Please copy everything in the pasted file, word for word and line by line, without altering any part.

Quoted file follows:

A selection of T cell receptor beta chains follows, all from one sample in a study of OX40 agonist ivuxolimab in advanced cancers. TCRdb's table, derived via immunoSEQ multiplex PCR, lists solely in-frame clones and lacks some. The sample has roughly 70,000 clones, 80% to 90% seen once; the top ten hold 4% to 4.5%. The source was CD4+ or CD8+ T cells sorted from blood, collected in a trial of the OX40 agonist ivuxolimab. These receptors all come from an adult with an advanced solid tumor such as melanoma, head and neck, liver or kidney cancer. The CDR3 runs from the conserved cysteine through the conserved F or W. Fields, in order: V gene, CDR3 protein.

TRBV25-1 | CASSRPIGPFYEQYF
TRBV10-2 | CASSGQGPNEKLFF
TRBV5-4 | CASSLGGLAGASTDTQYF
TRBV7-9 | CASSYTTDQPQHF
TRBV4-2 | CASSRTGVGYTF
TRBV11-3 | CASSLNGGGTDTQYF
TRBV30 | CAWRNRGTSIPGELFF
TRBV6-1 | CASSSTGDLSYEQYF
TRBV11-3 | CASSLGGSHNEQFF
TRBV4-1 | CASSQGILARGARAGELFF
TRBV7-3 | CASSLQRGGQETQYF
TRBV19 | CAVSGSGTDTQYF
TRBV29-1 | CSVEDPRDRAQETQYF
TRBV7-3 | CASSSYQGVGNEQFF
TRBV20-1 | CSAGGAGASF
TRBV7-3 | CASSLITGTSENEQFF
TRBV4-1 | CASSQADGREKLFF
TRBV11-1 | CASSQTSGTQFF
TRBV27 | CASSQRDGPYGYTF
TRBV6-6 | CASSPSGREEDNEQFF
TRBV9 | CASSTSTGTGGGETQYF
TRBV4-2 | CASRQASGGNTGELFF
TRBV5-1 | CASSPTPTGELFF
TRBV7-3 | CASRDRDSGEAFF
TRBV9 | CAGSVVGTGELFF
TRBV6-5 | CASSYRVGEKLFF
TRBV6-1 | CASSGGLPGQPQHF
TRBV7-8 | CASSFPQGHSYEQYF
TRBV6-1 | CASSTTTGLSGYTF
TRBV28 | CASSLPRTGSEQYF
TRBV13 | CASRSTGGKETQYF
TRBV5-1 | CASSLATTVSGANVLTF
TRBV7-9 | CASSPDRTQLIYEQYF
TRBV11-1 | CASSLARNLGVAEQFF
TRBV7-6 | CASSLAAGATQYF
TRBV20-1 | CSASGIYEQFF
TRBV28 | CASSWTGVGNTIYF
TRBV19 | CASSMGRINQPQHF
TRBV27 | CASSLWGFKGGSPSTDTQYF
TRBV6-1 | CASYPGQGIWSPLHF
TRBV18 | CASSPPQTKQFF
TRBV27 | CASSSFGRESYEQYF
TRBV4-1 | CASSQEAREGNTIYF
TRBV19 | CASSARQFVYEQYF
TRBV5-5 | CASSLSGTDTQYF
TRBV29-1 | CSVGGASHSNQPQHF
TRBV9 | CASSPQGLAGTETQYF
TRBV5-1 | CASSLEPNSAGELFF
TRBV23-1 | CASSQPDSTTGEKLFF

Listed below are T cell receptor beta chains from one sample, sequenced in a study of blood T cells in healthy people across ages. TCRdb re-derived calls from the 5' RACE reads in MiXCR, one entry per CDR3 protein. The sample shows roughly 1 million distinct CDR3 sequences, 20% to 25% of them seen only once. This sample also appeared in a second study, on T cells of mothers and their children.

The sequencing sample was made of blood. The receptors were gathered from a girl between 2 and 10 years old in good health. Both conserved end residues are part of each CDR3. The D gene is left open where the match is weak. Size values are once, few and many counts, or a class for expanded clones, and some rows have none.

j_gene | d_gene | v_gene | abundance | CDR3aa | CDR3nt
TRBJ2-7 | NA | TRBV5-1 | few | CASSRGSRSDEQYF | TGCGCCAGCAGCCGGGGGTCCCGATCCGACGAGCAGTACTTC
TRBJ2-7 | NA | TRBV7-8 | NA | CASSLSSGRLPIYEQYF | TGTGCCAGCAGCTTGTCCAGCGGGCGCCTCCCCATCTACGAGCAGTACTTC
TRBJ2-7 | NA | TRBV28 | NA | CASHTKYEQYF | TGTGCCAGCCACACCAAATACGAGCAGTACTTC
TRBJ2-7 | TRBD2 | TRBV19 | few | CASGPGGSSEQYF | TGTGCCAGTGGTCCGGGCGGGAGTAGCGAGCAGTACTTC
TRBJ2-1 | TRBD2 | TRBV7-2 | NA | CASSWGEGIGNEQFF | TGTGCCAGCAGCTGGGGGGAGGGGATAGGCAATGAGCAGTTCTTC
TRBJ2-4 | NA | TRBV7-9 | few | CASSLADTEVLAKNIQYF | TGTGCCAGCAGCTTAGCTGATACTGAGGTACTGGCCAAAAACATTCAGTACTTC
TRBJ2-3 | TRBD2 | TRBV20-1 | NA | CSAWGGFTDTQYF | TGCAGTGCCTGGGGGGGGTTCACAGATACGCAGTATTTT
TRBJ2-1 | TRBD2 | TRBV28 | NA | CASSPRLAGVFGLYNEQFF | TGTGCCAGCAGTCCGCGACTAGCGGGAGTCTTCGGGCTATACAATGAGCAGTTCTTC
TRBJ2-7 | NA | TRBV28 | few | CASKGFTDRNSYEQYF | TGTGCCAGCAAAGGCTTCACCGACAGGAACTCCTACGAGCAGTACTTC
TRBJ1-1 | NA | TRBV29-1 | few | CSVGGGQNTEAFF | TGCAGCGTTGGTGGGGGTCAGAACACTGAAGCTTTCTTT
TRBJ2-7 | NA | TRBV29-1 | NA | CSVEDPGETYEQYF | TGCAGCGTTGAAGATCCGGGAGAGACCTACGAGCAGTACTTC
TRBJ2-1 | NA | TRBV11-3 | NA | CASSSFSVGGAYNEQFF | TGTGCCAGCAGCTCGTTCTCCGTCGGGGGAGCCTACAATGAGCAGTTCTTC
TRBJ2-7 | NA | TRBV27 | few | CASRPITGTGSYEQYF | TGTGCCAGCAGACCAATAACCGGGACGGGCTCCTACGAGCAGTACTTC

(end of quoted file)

A selection of T cell receptor beta chains follows, all from one sample in a study of OX40 agonist ivuxolimab in advanced cancers. TCRdb's table, derived via immunoSEQ multiplex PCR, lists solely in-frame clones and lacks some. The sample has roughly 70,000 clones, 80% to 90% seen once; the top ten hold 4% to 4.5%. The source was CD4+ or CD8+ T cells sorted from blood, collected in a trial of the OX40 agonist ivuxolimab. These receptors all come from an adult with an advanced solid tumor such as melanoma, head and neck, liver or kidney cancer. The CDR3 runs from the conserved cysteine through the conserved F or W. Fields, in order: V gene, CDR3 protein.

TRBV25-1 | CASSRPIGPFYEQYF
TRBV10-2 | CASSGQGPNEKLFF
TRBV5-4 | CASSLGGLAGASTDTQYF
TRBV7-9 | CASSYTTDQPQHF
TRBV4-2 | CASSRTGVGYTF
TRBV11-3 | CASSLNGGGTDTQYF
TRBV30 | CAWRNRGTSIPGELFF
TRBV6-1 | CASSSTGDLSYEQYF
TRBV11-3 | CASSLGGSHNEQFF
TRBV4-1 | CASSQGILARGARAGELFF
TRBV7-3 | CASSLQRGGQETQYF
TRBV19 | CAVSGSGTDTQYF
TRBV29-1 | CSVEDPRDRAQETQYF
TRBV7-3 | CASSSYQGVGNEQFF
TRBV20-1 | CSAGGAGASF
TRBV7-3 | CASSLITGTSENEQFF
TRBV4-1 | CASSQADGREKLFF
TRBV11-1 | CASSQTSGTQFF
TRBV27 | CASSQRDGPYGYTF
TRBV6-6 | CASSPSGREEDNEQFF
TRBV9 | CASSTSTGTGGGETQYF
TRBV4-2 | CASRQASGGNTGELFF
TRBV5-1 | CASSPTPTGELFF
TRBV7-3 | CASRDRDSGEAFF
TRBV9 | CAGSVVGTGELFF
TRBV6-5 | CASSYRVGEKLFF
TRBV6-1 | CASSGGLPGQPQHF
TRBV7-8 | CASSFPQGHSYEQYF
TRBV6-1 | CASSTTTGLSGYTF
TRBV28 | CASSLPRTGSEQYF
TRBV13 | CASRSTGGKETQYF
TRBV5-1 | CASSLATTVSGANVLTF
TRBV7-9 | CASSPDRTQLIYEQYF
TRBV11-1 | CASSLARNLGVAEQFF
TRBV7-6 | CASSLAAGATQYF
TRBV20-1 | CSASGIYEQFF
TRBV28 | CASSWTGVGNTIYF
TRBV19 | CASSMGRINQPQHF
TRBV27 | CASSLWGFKGGSPSTDTQYF
TRBV6-1 | CASYPGQGIWSPLHF
TRBV18 | CASSPPQTKQFF
TRBV27 | CASSSFGRESYEQYF
TRBV4-1 | CASSQEAREGNTIYF
TRBV19 | CASSARQFVYEQYF
TRBV5-5 | CASSLSGTDTQYF
TRBV29-1 | CSVGGASHSNQPQHF
TRBV9 | CASSPQGLAGTETQYF
TRBV5-1 | CASSLEPNSAGELFF
TRBV23-1 | CASSQPDSTTGEKLFF

Listed below are T cell receptor beta chains from one sample, sequenced in a study of blood T cells in healthy people across ages. TCRdb re-derived calls from the 5' RACE reads in MiXCR, one entry per CDR3 protein. The sample shows roughly 1 million distinct CDR3 sequences, 20% to 25% of them seen only once. This sample also appeared in a second study, on T cells of mothers and their children.

The sequencing sample was made of blood. The receptors were gathered from a girl between 2 and 10 years old in good health. Both conserved end residues are part of each CDR3. The D gene is left open where the match is weak. Size values are once, few and many counts, or a class for expanded clones, and some rows have none.

j_gene | d_gene | v_gene | abundance | CDR3aa | CDR3nt
TRBJ2-7 | NA | TRBV5-1 | few | CASSRGSRSDEQYF | TGCGCCAGCAGCCGGGGGTCCCGATCCGACGAGCAGTACTTC
TRBJ2-7 | NA | TRBV7-8 | NA | CASSLSSGRLPIYEQYF | TGTGCCAGCAGCTTGTCCAGCGGGCGCCTCCCCATCTACGAGCAGTACTTC
TRBJ2-7 | NA | TRBV28 | NA | CASHTKYEQYF | TGTGCCAGCCACACCAAATACGAGCAGTACTTC
TRBJ2-7 | TRBD2 | TRBV19 | few | CASGPGGSSEQYF | TGTGCCAGTGGTCCGGGCGGGAGTAGCGAGCAGTACTTC
TRBJ2-1 | TRBD2 | TRBV7-2 | NA | CASSWGEGIGNEQFF | TGTGCCAGCAGCTGGGGGGAGGGGATAGGCAATGAGCAGTTCTTC
TRBJ2-4 | NA | TRBV7-9 | few | CASSLADTEVLAKNIQYF | TGTGCCAGCAGCTTAGCTGATACTGAGGTACTGGCCAAAAACATTCAGTACTTC
TRBJ2-3 | TRBD2 | TRBV20-1 | NA | CSAWGGFTDTQYF | TGCAGTGCCTGGGGGGGGTTCACAGATACGCAGTATTTT
TRBJ2-1 | TRBD2 | TRBV28 | NA | CASSPRLAGVFGLYNEQFF | TGTGCCAGCAGTCCGCGACTAGCGGGAGTCTTCGGGCTATACAATGAGCAGTTCTTC
TRBJ2-7 | NA | TRBV28 | few | CASKGFTDRNSYEQYF | TGTGCCAGCAAAGGCTTCACCGACAGGAACTCCTACGAGCAGTACTTC
TRBJ1-1 | NA | TRBV29-1 | few | CSVGGGQNTEAFF | TGCAGCGTTGGTGGGGGTCAGAACACTGAAGCTTTCTTT
TRBJ2-7 | NA | TRBV29-1 | NA | CSVEDPGETYEQYF | TGCAGCGTTGAAGATCCGGGAGAGACCTACGAGCAGTACTTC
TRBJ2-1 | NA | TRBV11-3 | NA | CASSSFSVGGAYNEQFF | TGTGCCAGCAGCTCGTTCTCCGTCGGGGGAGCCTACAATGAGCAGTTCTTC
TRBJ2-7 | NA | TRBV27 | few | CASRPITGTGSYEQYF | TGTGCCAGCAGACCAATAACCGGGACGGGCTCCTACGAGCAGTACTTC